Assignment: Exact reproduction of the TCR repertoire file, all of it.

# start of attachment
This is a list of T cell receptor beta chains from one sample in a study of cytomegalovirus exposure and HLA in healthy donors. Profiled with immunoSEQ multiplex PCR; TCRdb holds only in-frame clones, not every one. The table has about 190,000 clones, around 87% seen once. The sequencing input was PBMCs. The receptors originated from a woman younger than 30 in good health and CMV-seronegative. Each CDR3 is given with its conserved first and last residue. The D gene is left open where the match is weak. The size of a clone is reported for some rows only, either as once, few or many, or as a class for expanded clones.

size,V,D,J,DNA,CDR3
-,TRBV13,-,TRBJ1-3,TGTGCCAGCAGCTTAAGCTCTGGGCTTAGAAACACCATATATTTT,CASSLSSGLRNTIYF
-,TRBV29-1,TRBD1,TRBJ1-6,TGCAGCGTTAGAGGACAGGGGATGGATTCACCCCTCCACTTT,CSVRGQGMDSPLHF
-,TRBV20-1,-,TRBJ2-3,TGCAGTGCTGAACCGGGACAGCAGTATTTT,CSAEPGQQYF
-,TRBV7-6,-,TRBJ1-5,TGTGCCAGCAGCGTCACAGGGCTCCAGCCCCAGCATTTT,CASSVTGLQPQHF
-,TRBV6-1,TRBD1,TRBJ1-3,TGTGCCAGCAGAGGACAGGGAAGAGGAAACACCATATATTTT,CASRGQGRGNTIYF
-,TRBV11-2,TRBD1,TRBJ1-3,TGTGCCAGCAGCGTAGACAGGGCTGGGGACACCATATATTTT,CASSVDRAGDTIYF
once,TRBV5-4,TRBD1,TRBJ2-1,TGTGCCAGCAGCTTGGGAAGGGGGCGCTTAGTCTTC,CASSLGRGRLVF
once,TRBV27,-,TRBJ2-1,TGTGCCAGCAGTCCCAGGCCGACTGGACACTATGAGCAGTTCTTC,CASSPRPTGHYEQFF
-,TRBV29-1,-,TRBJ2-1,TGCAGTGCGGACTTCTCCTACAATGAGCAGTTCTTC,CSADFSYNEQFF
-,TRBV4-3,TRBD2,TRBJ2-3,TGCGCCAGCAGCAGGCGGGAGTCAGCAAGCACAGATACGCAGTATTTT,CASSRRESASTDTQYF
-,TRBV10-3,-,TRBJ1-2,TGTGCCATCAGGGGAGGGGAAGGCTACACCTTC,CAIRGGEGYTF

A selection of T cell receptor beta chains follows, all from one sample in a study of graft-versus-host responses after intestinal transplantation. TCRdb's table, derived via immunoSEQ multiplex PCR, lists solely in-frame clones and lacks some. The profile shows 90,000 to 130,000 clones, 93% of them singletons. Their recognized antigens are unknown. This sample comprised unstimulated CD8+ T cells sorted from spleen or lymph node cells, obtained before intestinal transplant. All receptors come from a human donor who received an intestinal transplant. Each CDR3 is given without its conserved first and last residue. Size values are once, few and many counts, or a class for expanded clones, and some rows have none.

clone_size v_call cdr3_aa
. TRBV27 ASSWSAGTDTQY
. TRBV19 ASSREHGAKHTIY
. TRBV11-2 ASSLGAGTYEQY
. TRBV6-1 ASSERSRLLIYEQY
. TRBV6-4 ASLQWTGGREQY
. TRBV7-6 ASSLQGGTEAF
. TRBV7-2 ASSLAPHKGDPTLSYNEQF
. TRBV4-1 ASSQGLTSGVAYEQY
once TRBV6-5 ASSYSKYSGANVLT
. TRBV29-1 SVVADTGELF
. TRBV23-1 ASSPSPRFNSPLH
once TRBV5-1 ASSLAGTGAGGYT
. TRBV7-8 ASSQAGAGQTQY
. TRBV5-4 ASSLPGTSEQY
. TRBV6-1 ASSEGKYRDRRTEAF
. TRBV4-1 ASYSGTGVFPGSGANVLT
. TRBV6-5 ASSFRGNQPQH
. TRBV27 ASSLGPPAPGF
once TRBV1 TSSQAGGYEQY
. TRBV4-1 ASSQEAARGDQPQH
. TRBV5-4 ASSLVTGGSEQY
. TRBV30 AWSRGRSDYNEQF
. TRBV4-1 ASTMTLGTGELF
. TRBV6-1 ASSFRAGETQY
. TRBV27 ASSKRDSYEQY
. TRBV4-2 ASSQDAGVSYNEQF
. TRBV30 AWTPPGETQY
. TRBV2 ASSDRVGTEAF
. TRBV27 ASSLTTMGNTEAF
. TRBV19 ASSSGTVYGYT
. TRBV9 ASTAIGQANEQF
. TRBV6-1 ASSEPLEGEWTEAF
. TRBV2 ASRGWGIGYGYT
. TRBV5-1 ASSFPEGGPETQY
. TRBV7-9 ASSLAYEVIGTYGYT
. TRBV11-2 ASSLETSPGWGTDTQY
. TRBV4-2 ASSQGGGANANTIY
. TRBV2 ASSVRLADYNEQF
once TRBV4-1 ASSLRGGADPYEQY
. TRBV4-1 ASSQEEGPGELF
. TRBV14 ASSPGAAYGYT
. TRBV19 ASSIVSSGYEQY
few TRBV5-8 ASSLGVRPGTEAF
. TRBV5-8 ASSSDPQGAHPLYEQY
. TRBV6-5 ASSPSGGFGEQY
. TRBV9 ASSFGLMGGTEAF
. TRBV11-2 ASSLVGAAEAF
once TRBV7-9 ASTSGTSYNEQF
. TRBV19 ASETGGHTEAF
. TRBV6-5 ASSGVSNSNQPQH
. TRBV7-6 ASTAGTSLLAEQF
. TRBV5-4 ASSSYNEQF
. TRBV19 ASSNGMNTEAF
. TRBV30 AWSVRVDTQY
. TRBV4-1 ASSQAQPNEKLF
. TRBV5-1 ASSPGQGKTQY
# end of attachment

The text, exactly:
This is a list of T cell receptor beta chains from one sample in a study of cytomegalovirus exposure and HLA in healthy donors. Profiled with immunoSEQ multiplex PCR; TCRdb holds only in-frame clones, not every one. The table has about 190,000 clones, around 87% seen once. The sequencing input was PBMCs. The receptors originated from a woman younger than 30 in good health and CMV-seronegative. Each CDR3 is given with its conserved first and last residue. The D gene is left open where the match is weak. The size of a clone is reported for some rows only, either as once, few or many, or as a class for expanded clones.

size,V,D,J,DNA,CDR3
-,TRBV13,-,TRBJ1-3,TGTGCCAGCAGCTTAAGCTCTGGGCTTAGAAACACCATATATTTT,CASSLSSGLRNTIYF
-,TRBV29-1,TRBD1,TRBJ1-6,TGCAGCGTTAGAGGACAGGGGATGGATTCACCCCTCCACTTT,CSVRGQGMDSPLHF
-,TRBV20-1,-,TRBJ2-3,TGCAGTGCTGAACCGGGACAGCAGTATTTT,CSAEPGQQYF
-,TRBV7-6,-,TRBJ1-5,TGTGCCAGCAGCGTCACAGGGCTCCAGCCCCAGCATTTT,CASSVTGLQPQHF
-,TRBV6-1,TRBD1,TRBJ1-3,TGTGCCAGCAGAGGACAGGGAAGAGGAAACACCATATATTTT,CASRGQGRGNTIYF
-,TRBV11-2,TRBD1,TRBJ1-3,TGTGCCAGCAGCGTAGACAGGGCTGGGGACACCATATATTTT,CASSVDRAGDTIYF
once,TRBV5-4,TRBD1,TRBJ2-1,TGTGCCAGCAGCTTGGGAAGGGGGCGCTTAGTCTTC,CASSLGRGRLVF
once,TRBV27,-,TRBJ2-1,TGTGCCAGCAGTCCCAGGCCGACTGGACACTATGAGCAGTTCTTC,CASSPRPTGHYEQFF
-,TRBV29-1,-,TRBJ2-1,TGCAGTGCGGACTTCTCCTACAATGAGCAGTTCTTC,CSADFSYNEQFF
-,TRBV4-3,TRBD2,TRBJ2-3,TGCGCCAGCAGCAGGCGGGAGTCAGCAAGCACAGATACGCAGTATTTT,CASSRRESASTDTQYF
-,TRBV10-3,-,TRBJ1-2,TGTGCCATCAGGGGAGGGGAAGGCTACACCTTC,CAIRGGEGYTF

A selection of T cell receptor beta chains follows, all from one sample in a study of graft-versus-host responses after intestinal transplantation. TCRdb's table, derived via immunoSEQ multiplex PCR, lists solely in-frame clones and lacks some. The profile shows 90,000 to 130,000 clones, 93% of them singletons. Their recognized antigens are unknown. This sample comprised unstimulated CD8+ T cells sorted from spleen or lymph node cells, obtained before intestinal transplant. All receptors come from a human donor who received an intestinal transplant. Each CDR3 is given without its conserved first and last residue. Size values are once, few and many counts, or a class for expanded clones, and some rows have none.

clone_size v_call cdr3_aa
. TRBV27 ASSWSAGTDTQY
. TRBV19 ASSREHGAKHTIY
. TRBV11-2 ASSLGAGTYEQY
. TRBV6-1 ASSERSRLLIYEQY
. TRBV6-4 ASLQWTGGREQY
. TRBV7-6 ASSLQGGTEAF
. TRBV7-2 ASSLAPHKGDPTLSYNEQF
. TRBV4-1 ASSQGLTSGVAYEQY
once TRBV6-5 ASSYSKYSGANVLT
. TRBV29-1 SVVADTGELF
. TRBV23-1 ASSPSPRFNSPLH
once TRBV5-1 ASSLAGTGAGGYT
. TRBV7-8 ASSQAGAGQTQY
. TRBV5-4 ASSLPGTSEQY
. TRBV6-1 ASSEGKYRDRRTEAF
. TRBV4-1 ASYSGTGVFPGSGANVLT
. TRBV6-5 ASSFRGNQPQH
. TRBV27 ASSLGPPAPGF
once TRBV1 TSSQAGGYEQY
. TRBV4-1 ASSQEAARGDQPQH
. TRBV5-4 ASSLVTGGSEQY
. TRBV30 AWSRGRSDYNEQF
. TRBV4-1 ASTMTLGTGELF
. TRBV6-1 ASSFRAGETQY
. TRBV27 ASSKRDSYEQY
. TRBV4-2 ASSQDAGVSYNEQF
. TRBV30 AWTPPGETQY
. TRBV2 ASSDRVGTEAF
. TRBV27 ASSLTTMGNTEAF
. TRBV19 ASSSGTVYGYT
. TRBV9 ASTAIGQANEQF
. TRBV6-1 ASSEPLEGEWTEAF
. TRBV2 ASRGWGIGYGYT
. TRBV5-1 ASSFPEGGPETQY
. TRBV7-9 ASSLAYEVIGTYGYT
. TRBV11-2 ASSLETSPGWGTDTQY
. TRBV4-2 ASSQGGGANANTIY
. TRBV2 ASSVRLADYNEQF
once TRBV4-1 ASSLRGGADPYEQY
. TRBV4-1 ASSQEEGPGELF
. TRBV14 ASSPGAAYGYT
. TRBV19 ASSIVSSGYEQY
few TRBV5-8 ASSLGVRPGTEAF
. TRBV5-8 ASSSDPQGAHPLYEQY
. TRBV6-5 ASSPSGGFGEQY
. TRBV9 ASSFGLMGGTEAF
. TRBV11-2 ASSLVGAAEAF
once TRBV7-9 ASTSGTSYNEQF
. TRBV19 ASETGGHTEAF
. TRBV6-5 ASSGVSNSNQPQH
. TRBV7-6 ASTAGTSLLAEQF
. TRBV5-4 ASSSYNEQF
. TRBV19 ASSNGMNTEAF
. TRBV30 AWSVRVDTQY
. TRBV4-1 ASSQAQPNEKLF
. TRBV5-1 ASSPGQGKTQY